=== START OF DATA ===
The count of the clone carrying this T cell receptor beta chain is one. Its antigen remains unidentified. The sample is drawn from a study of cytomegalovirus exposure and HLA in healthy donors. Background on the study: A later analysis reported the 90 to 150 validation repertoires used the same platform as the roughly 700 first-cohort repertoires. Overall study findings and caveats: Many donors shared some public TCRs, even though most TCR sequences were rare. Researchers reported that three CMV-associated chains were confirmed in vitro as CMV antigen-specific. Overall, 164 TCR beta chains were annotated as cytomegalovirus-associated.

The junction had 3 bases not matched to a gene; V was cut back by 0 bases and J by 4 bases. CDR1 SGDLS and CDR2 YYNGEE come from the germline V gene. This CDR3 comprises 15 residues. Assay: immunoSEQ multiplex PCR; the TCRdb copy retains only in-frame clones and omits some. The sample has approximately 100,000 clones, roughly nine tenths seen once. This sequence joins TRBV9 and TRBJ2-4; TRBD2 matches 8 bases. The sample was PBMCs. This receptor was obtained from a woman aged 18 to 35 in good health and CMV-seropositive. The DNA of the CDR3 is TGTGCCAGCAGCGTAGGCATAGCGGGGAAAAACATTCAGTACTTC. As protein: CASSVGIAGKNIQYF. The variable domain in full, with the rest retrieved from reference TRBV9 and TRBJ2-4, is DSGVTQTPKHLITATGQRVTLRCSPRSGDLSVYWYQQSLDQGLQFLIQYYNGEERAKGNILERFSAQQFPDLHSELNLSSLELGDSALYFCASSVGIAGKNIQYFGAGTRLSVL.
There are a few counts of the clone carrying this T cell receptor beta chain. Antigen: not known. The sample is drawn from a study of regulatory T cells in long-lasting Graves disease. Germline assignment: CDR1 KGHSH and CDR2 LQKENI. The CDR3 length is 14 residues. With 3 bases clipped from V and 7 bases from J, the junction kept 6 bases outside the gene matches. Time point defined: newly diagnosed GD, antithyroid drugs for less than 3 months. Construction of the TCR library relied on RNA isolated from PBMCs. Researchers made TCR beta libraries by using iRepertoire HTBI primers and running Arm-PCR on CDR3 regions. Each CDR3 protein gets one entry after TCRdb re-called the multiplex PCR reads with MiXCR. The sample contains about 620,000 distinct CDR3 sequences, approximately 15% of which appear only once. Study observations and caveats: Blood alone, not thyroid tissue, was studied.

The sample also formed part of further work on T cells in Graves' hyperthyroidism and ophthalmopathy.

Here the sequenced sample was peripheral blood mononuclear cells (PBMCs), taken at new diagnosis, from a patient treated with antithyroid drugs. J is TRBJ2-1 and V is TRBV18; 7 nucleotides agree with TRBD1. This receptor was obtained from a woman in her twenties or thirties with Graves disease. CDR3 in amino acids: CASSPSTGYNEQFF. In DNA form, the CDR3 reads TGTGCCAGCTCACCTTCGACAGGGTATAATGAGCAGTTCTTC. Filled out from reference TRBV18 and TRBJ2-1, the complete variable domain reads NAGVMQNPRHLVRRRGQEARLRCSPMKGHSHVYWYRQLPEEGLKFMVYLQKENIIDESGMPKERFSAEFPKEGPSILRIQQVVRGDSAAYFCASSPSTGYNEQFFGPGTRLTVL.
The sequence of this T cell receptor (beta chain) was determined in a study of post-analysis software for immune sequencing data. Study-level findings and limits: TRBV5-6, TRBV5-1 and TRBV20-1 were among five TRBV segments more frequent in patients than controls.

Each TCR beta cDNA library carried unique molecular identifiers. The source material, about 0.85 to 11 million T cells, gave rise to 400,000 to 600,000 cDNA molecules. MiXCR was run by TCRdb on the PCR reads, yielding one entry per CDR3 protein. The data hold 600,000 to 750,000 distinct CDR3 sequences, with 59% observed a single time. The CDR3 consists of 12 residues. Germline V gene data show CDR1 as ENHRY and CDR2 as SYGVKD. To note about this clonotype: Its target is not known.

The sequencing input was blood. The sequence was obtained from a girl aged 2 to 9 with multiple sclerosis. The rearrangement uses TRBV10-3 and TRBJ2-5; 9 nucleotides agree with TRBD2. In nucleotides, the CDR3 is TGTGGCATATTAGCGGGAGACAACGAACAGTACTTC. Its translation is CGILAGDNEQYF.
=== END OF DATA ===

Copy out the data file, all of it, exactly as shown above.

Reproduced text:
The count of the clone carrying this T cell receptor beta chain is one. Its antigen remains unidentified. The sample is drawn from a study of cytomegalovirus exposure and HLA in healthy donors. Background on the study: A later analysis reported the 90 to 150 validation repertoires used the same platform as the roughly 700 first-cohort repertoires. Overall study findings and caveats: Many donors shared some public TCRs, even though most TCR sequences were rare. Researchers reported that three CMV-associated chains were confirmed in vitro as CMV antigen-specific. Overall, 164 TCR beta chains were annotated as cytomegalovirus-associated.

The junction had 3 bases not matched to a gene; V was cut back by 0 bases and J by 4 bases. CDR1 SGDLS and CDR2 YYNGEE come from the germline V gene. This CDR3 comprises 15 residues. Assay: immunoSEQ multiplex PCR; the TCRdb copy retains only in-frame clones and omits some. The sample has approximately 100,000 clones, roughly nine tenths seen once. This sequence joins TRBV9 and TRBJ2-4; TRBD2 matches 8 bases. The sample was PBMCs. This receptor was obtained from a woman aged 18 to 35 in good health and CMV-seropositive. The DNA of the CDR3 is TGTGCCAGCAGCGTAGGCATAGCGGGGAAAAACATTCAGTACTTC. As protein: CASSVGIAGKNIQYF. The variable domain in full, with the rest retrieved from reference TRBV9 and TRBJ2-4, is DSGVTQTPKHLITATGQRVTLRCSPRSGDLSVYWYQQSLDQGLQFLIQYYNGEERAKGNILERFSAQQFPDLHSELNLSSLELGDSALYFCASSVGIAGKNIQYFGAGTRLSVL.
There are a few counts of the clone carrying this T cell receptor beta chain. Antigen: not known. The sample is drawn from a study of regulatory T cells in long-lasting Graves disease. Germline assignment: CDR1 KGHSH and CDR2 LQKENI. The CDR3 length is 14 residues. With 3 bases clipped from V and 7 bases from J, the junction kept 6 bases outside the gene matches. Time point defined: newly diagnosed GD, antithyroid drugs for less than 3 months. Construction of the TCR library relied on RNA isolated from PBMCs. Researchers made TCR beta libraries by using iRepertoire HTBI primers and running Arm-PCR on CDR3 regions. Each CDR3 protein gets one entry after TCRdb re-called the multiplex PCR reads with MiXCR. The sample contains about 620,000 distinct CDR3 sequences, approximately 15% of which appear only once. Study observations and caveats: Blood alone, not thyroid tissue, was studied.

The sample also formed part of further work on T cells in Graves' hyperthyroidism and ophthalmopathy.

Here the sequenced sample was peripheral blood mononuclear cells (PBMCs), taken at new diagnosis, from a patient treated with antithyroid drugs. J is TRBJ2-1 and V is TRBV18; 7 nucleotides agree with TRBD1. This receptor was obtained from a woman in her twenties or thirties with Graves disease. CDR3 in amino acids: CASSPSTGYNEQFF. In DNA form, the CDR3 reads TGTGCCAGCTCACCTTCGACAGGGTATAATGAGCAGTTCTTC. Filled out from reference TRBV18 and TRBJ2-1, the complete variable domain reads NAGVMQNPRHLVRRRGQEARLRCSPMKGHSHVYWYRQLPEEGLKFMVYLQKENIIDESGMPKERFSAEFPKEGPSILRIQQVVRGDSAAYFCASSPSTGYNEQFFGPGTRLTVL.
The sequence of this T cell receptor (beta chain) was determined in a study of post-analysis software for immune sequencing data. Study-level findings and limits: TRBV5-6, TRBV5-1 and TRBV20-1 were among five TRBV segments more frequent in patients than controls.

Each TCR beta cDNA library carried unique molecular identifiers. The source material, about 0.85 to 11 million T cells, gave rise to 400,000 to 600,000 cDNA molecules. MiXCR was run by TCRdb on the PCR reads, yielding one entry per CDR3 protein. The data hold 600,000 to 750,000 distinct CDR3 sequences, with 59% observed a single time. The CDR3 consists of 12 residues. Germline V gene data show CDR1 as ENHRY and CDR2 as SYGVKD. To note about this clonotype: Its target is not known.

The sequencing input was blood. The sequence was obtained from a girl aged 2 to 9 with multiple sclerosis. The rearrangement uses TRBV10-3 and TRBJ2-5; 9 nucleotides agree with TRBD2. In nucleotides, the CDR3 is TGTGGCATATTAGCGGGAGACAACGAACAGTACTTC. Its translation is CGILAGDNEQYF.